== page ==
Social media crises can occur for a variety of reasons, ranging from accidental Tweets to massively misjudged marketing campaigns. And as we all know, they can spiral out of control incredibly fast. As a result, it’s important for brands to create a plan of action, including guidelines on how to act and respond both publically and internally.

You can use Econsultancy’s new Social Simulator tool to test your own crisis plan. Meanwhile, here’s a bit of analysis on how some of the biggest brands in the world have reacted in the face of a social media storm, and why their strategies did or did not work.

British Airways

Brands often use social media to update or apologise to customers about a problematic service. This also means brands open themselves up to a surge of criticism – with users taking the opportunity to reply saying exactly what they think.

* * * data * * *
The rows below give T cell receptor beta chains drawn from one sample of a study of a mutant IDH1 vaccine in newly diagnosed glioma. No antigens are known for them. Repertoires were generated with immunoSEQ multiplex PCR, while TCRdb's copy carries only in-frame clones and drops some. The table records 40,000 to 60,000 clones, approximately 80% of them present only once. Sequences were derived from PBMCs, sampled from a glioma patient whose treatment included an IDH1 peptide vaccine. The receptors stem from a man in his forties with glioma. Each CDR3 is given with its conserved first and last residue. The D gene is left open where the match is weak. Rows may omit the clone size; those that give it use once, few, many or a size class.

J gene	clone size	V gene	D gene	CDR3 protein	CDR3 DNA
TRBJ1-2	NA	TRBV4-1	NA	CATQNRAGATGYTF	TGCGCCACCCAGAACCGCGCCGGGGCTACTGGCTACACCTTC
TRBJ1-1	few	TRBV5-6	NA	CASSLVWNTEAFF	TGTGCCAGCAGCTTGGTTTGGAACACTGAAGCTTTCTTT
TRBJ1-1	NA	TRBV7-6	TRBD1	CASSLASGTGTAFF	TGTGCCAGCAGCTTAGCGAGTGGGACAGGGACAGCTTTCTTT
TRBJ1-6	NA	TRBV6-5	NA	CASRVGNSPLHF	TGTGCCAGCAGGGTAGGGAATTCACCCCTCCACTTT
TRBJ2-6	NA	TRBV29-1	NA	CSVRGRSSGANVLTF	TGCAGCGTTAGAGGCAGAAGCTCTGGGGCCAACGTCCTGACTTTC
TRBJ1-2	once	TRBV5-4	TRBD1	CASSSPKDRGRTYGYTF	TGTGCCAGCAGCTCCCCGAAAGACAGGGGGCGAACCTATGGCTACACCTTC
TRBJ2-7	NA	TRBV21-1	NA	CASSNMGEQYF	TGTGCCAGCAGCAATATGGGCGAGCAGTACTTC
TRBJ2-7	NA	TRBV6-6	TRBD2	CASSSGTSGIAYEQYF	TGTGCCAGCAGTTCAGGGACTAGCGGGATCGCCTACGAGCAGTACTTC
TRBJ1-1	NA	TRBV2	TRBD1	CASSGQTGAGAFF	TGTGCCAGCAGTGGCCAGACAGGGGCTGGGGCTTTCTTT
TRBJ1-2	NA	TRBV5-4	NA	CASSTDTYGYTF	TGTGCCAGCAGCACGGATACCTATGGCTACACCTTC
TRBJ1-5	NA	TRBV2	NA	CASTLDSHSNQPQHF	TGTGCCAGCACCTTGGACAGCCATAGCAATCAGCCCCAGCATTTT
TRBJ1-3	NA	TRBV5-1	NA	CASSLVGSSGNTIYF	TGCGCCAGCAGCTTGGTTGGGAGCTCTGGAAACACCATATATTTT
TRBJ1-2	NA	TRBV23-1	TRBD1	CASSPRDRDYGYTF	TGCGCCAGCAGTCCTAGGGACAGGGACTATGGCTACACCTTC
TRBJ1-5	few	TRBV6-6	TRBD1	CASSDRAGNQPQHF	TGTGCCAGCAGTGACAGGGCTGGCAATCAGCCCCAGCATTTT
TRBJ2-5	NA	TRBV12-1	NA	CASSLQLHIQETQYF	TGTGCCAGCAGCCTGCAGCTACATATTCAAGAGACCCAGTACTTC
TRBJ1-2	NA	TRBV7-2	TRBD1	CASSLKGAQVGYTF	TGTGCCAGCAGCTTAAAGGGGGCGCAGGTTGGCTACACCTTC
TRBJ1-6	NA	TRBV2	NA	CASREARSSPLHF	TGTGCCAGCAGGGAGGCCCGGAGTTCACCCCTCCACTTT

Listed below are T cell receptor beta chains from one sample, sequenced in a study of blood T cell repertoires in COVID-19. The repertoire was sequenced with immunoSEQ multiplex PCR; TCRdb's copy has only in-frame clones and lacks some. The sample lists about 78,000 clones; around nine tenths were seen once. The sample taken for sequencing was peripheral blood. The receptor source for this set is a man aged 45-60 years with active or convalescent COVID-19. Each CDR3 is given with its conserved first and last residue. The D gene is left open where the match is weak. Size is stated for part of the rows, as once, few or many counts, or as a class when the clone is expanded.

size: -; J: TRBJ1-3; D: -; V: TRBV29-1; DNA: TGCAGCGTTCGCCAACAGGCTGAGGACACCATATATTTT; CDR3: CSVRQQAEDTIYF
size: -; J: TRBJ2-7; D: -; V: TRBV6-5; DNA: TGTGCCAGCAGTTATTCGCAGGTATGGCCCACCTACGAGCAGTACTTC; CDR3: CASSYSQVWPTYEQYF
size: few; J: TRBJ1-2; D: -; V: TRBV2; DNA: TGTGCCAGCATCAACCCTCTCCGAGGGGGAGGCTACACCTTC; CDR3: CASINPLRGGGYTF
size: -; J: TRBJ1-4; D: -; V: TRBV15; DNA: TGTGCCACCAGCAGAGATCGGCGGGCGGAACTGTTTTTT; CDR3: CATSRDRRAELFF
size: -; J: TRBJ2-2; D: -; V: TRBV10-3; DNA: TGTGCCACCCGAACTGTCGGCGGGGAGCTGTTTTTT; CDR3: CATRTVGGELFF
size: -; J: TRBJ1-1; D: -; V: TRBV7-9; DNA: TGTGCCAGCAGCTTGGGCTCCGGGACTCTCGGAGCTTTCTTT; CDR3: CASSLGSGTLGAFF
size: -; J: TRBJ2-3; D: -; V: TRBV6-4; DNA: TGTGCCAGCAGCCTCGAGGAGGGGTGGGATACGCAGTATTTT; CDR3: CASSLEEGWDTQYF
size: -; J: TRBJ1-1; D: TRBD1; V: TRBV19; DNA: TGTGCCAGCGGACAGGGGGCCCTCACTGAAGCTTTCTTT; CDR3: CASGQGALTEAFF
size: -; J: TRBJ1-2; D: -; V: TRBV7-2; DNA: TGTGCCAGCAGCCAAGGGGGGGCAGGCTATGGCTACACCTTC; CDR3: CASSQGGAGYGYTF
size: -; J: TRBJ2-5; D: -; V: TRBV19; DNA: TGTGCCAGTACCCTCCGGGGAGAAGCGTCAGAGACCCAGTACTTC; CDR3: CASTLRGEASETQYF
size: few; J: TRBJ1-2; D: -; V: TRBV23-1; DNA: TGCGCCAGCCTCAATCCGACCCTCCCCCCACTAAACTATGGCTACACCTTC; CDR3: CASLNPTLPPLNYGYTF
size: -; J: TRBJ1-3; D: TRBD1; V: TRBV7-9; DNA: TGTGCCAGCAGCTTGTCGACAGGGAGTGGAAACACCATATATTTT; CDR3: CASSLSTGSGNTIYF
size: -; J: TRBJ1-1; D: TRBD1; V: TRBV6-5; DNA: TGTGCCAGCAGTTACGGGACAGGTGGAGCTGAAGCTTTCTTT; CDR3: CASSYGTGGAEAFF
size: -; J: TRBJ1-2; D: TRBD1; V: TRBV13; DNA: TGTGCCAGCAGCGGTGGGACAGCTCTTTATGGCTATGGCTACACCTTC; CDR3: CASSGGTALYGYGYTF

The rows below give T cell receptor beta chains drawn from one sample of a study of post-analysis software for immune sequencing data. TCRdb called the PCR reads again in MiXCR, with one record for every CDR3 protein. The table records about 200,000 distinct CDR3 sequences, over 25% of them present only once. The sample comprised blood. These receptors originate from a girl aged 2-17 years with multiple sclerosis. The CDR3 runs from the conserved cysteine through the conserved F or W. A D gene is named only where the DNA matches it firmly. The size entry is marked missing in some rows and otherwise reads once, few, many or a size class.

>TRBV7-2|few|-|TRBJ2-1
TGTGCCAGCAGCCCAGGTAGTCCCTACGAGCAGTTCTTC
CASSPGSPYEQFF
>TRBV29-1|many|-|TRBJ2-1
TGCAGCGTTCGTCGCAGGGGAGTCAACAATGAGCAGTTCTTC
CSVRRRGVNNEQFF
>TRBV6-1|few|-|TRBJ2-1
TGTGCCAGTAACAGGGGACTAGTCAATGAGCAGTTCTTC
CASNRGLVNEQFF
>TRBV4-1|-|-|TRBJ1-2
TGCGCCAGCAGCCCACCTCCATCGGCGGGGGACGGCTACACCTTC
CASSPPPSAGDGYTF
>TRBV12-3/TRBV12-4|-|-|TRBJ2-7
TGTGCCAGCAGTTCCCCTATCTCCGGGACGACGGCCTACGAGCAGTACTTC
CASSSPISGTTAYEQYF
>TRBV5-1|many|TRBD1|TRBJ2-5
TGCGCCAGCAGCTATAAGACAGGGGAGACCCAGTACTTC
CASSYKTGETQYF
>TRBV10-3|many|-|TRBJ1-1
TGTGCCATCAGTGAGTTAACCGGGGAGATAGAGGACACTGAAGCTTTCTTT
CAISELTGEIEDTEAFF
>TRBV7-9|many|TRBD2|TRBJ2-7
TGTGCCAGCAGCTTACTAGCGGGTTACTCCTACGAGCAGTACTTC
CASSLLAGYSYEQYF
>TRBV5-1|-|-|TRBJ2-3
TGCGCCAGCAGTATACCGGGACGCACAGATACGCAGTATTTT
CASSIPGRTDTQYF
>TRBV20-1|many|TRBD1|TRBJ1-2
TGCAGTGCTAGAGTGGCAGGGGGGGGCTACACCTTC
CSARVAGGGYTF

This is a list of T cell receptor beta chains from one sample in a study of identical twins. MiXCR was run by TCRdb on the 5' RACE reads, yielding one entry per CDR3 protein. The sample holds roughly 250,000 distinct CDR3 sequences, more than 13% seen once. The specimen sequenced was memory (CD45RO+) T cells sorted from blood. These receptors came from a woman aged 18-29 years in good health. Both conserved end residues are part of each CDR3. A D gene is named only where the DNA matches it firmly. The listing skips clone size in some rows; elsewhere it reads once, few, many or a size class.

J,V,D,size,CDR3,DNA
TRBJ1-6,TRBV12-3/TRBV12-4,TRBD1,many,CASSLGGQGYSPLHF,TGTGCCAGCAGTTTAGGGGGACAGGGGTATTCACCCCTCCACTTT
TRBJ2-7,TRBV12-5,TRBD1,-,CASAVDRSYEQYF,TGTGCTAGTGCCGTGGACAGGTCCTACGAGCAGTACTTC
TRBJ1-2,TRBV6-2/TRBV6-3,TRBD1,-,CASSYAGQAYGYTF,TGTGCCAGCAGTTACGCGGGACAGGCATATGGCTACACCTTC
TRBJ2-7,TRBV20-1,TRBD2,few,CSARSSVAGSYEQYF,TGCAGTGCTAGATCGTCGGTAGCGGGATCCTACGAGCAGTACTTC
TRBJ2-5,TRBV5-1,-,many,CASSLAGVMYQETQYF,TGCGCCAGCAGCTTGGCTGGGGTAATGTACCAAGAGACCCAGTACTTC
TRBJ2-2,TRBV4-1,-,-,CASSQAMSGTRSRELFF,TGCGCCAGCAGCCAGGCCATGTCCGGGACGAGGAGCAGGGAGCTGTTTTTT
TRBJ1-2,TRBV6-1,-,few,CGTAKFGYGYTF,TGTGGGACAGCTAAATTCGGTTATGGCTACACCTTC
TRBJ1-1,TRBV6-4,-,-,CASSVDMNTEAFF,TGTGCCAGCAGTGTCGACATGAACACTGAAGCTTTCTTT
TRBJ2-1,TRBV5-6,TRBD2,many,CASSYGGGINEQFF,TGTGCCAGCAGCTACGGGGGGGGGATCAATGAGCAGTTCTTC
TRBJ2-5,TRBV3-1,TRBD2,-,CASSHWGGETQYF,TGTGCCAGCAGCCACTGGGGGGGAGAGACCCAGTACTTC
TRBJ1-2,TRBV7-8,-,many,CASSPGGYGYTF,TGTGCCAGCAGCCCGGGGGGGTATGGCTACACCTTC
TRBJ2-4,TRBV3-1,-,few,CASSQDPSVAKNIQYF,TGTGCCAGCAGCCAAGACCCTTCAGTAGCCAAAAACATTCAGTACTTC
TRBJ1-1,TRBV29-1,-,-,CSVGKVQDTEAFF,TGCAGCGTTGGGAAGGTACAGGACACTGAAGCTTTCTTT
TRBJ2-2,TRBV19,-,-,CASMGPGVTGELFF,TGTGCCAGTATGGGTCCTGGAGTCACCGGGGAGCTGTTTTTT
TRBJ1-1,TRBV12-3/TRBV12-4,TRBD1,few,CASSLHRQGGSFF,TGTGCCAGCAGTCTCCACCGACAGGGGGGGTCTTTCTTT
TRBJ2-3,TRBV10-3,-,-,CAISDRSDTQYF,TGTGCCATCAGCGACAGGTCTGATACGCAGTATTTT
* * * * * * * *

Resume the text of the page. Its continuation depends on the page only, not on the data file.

British Airways recently took this approach in response to an IT failure that grounded hundreds of passengers in Heathrow and Gatwick, tweeting a video of chief executive Alex Cruz saying sorry.

Instead of curbing further reaction, the tweet generated a fresh wave of anger from disgruntled passengers, mostly complaining that they had been told very little otherwise. In turn, this made British Airways’ apology appear cursory – as if a single tweet would make up for the hours customers spent waiting for help and information. Combined with unanswered questions about the cause of the IT failure (and the suggestion that it was human error) – BA has been the subject of huge criticism on social and in mainstream media coverage.

The question now is whether the current feeling will impact the airline’s reputation in the long-term. But could BA have prevented such a profoundly negative response? It seems unlikely considering the sheer scale of the inconvenience and annoyance caused by the problem, however the brand’s late and lacklustre response on social media has done nothing to help.